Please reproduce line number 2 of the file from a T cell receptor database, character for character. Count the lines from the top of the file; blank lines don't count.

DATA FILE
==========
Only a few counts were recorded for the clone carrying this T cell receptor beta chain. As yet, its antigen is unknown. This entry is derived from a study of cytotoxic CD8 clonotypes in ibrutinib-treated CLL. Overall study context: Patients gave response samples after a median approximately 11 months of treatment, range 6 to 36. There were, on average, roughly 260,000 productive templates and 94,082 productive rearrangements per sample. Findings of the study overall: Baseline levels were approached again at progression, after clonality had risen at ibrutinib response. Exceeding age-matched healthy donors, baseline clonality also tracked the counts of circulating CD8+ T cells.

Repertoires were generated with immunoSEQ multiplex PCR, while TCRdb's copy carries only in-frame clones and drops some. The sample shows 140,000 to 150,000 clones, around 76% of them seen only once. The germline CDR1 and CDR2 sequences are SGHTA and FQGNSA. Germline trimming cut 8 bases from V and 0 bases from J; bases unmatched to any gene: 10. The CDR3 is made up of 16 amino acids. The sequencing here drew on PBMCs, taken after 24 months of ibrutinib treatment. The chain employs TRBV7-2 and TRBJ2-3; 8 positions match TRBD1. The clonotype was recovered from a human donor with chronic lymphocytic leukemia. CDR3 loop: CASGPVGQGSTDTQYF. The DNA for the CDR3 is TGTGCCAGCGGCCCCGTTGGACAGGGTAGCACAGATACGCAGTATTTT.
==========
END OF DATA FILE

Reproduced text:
Repertoires were generated with immunoSEQ multiplex PCR, while TCRdb's copy carries only in-frame clones and drops some. The sample shows 140,000 to 150,000 clones, around 76% of them seen only once. The germline CDR1 and CDR2 sequences are SGHTA and FQGNSA. Germline trimming cut 8 bases from V and 0 bases from J; bases unmatched to any gene: 10. The CDR3 is made up of 16 amino acids. The sequencing here drew on PBMCs, taken after 24 months of ibrutinib treatment. The chain employs TRBV7-2 and TRBJ2-3; 8 positions match TRBD1. The clonotype was recovered from a human donor with chronic lymphocytic leukemia. CDR3 loop: CASGPVGQGSTDTQYF. The DNA for the CDR3 is TGTGCCAGCGGCCCCGTTGGACAGGGTAGCACAGATACGCAGTATTTT.